ICC set to issue major ruling in legal and political dispute with South Africa

05 July 2017 by Benjamin Duerr, The Hague (The Netherlands)

Judges at the International Criminal Court (ICC) rule on Thursday whether South Africa had the obligation to arrest the president of Sudan, Omar al-Bashir, during an official visit. What are the legal and political issues at stake?

South African president Jacob Zuma meets Omar al-Bashir on a 2015 visit to Sudan (Photo: Flickr/GovernmentZA)
Image caption: 
South African president Jacob Zuma meets Omar al-Bashir on a 2015 visit to Sudan (Photo: Flickr/GovernmentZA)

A few days before the ICC begins its summer recess at the end of July, the three judges of pre-trial chamber 1 will hand down a major decision in one of the court's most important cases.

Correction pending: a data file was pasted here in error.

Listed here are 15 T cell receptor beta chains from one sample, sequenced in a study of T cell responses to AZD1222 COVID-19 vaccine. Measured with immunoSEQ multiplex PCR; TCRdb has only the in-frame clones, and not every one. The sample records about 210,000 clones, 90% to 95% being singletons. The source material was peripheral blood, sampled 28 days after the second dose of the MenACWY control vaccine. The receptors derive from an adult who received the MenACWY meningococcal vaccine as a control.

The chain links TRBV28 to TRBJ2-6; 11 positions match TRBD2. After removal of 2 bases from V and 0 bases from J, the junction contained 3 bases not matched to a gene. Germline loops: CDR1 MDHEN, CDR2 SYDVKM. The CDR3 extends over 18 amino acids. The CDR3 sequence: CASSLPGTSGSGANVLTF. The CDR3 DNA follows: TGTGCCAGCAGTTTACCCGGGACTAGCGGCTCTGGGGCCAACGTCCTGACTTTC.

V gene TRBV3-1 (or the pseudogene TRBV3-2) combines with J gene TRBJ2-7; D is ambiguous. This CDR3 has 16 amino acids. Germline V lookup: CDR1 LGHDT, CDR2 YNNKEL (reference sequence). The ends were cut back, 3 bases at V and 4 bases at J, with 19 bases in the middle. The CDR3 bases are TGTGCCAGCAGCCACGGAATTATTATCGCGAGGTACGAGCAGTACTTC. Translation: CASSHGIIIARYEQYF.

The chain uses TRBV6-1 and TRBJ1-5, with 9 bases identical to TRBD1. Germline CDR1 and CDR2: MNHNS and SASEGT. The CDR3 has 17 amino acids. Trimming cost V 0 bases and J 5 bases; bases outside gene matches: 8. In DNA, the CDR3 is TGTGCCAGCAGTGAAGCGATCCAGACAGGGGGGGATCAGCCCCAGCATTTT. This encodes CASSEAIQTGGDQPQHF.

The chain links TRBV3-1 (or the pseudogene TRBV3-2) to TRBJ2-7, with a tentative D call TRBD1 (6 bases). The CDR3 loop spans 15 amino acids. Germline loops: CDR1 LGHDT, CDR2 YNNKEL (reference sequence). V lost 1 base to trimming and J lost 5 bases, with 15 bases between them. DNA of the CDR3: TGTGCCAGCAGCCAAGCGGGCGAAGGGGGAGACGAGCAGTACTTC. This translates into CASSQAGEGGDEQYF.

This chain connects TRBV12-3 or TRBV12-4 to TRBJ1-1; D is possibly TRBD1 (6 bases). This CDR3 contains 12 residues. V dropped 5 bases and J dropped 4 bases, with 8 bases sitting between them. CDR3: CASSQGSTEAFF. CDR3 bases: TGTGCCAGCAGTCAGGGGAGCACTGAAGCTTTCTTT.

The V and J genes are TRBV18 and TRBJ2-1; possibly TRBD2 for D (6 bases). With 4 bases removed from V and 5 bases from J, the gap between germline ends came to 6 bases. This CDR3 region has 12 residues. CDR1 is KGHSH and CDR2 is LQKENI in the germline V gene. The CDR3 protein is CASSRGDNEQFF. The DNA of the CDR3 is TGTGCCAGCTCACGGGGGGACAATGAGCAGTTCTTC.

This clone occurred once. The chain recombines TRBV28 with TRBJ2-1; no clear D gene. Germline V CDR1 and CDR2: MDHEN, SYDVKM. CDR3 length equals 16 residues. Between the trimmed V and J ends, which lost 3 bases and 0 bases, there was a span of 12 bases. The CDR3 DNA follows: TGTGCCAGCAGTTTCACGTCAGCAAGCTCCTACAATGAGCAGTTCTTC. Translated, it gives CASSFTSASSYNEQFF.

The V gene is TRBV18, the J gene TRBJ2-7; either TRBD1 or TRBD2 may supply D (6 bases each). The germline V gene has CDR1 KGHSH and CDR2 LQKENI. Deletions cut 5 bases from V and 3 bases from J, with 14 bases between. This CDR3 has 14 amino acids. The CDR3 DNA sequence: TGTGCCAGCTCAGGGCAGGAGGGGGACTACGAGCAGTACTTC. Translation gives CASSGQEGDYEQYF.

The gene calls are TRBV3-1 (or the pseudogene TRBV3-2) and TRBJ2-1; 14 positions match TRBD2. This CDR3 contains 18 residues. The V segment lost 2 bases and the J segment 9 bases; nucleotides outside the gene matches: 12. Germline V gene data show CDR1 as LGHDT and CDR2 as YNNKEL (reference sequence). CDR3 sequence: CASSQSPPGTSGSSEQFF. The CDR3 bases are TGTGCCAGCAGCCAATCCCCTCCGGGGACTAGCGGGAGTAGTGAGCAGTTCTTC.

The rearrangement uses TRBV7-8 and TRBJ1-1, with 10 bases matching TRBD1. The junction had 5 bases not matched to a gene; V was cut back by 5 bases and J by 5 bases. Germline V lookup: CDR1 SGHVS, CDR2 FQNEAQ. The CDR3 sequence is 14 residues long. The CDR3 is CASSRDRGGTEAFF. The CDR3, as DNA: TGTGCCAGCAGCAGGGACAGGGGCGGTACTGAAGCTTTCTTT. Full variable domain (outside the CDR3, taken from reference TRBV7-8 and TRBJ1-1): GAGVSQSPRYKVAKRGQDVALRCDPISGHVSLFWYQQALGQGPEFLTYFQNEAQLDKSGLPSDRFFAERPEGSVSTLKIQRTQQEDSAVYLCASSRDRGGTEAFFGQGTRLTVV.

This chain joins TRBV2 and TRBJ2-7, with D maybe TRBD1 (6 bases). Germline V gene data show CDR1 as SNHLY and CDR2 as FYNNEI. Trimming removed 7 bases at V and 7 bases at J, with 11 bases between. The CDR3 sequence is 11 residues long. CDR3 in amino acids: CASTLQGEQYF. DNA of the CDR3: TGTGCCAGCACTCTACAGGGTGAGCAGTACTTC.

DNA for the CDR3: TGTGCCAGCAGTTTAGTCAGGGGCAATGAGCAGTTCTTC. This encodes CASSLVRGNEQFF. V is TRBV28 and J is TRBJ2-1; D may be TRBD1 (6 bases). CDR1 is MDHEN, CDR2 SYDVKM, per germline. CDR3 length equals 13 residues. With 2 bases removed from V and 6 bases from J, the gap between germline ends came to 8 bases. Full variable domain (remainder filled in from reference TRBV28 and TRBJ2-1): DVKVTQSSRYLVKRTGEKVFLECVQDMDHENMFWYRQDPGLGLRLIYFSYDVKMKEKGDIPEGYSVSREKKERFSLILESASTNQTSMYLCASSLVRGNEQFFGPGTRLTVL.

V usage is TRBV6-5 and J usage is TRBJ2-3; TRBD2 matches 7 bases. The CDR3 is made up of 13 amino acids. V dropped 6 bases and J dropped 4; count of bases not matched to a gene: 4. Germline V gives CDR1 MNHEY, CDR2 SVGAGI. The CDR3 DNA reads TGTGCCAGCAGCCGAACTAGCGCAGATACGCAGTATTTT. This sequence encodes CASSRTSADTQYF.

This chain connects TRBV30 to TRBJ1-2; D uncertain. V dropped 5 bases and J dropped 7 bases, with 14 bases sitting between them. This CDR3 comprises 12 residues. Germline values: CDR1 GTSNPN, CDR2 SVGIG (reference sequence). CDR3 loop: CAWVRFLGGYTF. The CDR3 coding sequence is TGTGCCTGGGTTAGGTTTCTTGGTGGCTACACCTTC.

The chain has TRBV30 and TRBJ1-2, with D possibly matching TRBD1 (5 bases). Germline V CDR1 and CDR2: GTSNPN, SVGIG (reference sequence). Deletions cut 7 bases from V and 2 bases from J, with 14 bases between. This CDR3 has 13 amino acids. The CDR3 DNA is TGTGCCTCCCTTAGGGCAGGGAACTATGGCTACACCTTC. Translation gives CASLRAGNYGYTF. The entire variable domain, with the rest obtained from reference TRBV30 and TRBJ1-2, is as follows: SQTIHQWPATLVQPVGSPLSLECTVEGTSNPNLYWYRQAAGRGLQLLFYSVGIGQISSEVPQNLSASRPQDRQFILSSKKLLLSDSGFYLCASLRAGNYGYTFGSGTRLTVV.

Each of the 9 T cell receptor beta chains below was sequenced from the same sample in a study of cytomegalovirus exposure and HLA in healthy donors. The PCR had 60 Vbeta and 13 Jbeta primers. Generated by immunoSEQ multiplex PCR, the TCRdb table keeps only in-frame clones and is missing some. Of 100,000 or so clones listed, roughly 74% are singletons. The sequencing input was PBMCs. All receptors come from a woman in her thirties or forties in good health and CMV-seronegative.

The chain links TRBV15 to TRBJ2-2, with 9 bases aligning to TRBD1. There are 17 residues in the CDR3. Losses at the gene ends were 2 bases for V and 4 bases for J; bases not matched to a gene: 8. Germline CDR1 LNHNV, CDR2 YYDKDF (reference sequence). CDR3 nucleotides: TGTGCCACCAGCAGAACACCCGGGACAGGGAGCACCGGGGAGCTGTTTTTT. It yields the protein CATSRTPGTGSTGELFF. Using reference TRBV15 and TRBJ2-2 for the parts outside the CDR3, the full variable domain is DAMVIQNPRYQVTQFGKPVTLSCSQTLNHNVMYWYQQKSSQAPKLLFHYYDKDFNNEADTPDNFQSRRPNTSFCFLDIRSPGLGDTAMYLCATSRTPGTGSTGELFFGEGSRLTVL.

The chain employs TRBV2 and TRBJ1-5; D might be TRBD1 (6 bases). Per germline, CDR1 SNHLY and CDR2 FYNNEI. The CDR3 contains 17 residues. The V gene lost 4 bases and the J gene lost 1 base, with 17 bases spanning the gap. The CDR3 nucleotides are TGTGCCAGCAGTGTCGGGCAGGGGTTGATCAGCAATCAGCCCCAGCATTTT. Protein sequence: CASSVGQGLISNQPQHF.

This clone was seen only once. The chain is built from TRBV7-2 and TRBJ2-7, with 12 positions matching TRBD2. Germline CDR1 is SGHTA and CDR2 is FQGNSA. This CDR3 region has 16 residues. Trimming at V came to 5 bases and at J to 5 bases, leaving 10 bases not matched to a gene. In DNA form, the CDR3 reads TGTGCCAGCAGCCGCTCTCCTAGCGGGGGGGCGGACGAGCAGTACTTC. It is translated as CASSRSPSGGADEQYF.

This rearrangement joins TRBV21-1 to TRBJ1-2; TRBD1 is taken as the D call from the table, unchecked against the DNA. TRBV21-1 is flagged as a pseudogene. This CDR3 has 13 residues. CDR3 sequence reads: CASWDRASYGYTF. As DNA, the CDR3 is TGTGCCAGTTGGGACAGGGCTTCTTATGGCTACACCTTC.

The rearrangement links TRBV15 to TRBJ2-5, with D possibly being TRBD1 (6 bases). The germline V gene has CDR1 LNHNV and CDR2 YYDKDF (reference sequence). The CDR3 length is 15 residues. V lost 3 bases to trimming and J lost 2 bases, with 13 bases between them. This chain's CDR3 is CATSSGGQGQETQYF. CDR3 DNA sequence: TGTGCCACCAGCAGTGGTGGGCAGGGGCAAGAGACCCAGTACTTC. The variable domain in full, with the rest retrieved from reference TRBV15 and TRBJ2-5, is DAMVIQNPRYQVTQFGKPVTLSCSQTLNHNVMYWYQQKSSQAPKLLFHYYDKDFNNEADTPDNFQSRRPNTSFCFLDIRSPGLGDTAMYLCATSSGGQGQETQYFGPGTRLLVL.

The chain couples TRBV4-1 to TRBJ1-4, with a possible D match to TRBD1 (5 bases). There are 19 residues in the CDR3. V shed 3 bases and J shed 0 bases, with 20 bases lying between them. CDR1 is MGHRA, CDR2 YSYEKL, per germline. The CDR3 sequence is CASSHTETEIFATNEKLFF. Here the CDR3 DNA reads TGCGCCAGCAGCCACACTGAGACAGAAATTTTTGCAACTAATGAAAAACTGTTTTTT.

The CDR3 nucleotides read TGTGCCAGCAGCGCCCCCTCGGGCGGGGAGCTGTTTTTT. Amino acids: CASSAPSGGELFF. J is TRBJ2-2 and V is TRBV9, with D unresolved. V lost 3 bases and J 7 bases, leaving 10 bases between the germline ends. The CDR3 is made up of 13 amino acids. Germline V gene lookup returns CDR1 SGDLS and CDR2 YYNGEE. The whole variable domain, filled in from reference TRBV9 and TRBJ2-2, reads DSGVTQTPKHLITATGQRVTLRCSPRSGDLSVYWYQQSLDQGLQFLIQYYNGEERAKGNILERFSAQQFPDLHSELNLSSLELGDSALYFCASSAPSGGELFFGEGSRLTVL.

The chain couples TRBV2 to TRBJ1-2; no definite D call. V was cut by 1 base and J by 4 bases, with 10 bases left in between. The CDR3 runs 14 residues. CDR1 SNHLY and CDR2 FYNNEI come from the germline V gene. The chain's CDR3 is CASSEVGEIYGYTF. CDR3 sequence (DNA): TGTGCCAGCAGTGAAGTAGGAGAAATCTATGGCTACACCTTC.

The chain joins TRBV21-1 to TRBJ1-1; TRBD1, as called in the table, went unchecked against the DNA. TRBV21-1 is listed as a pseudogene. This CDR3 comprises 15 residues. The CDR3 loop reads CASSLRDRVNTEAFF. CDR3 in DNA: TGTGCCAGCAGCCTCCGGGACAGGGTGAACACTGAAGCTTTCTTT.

On Thursday afternoon, the judges rule on whether South Africa had an obligation to arrest Sudanese president Omar al-Bashir when he attended an international summit in Johannesburg in 2015 (IJT-184). The decision could have major legal and political consequences.

Bashir, who is wanted by the ICC for genocide, crimes against humanity and war crimes in Darfur, has been traveling to various countries but authorities have so far refrained from arresting him. Under international law, heads of states enjoy immunity from prosecution, but article 27 of the ICC's founding treaty removes these exemptions.

ICC to rule on immunity of Bashir

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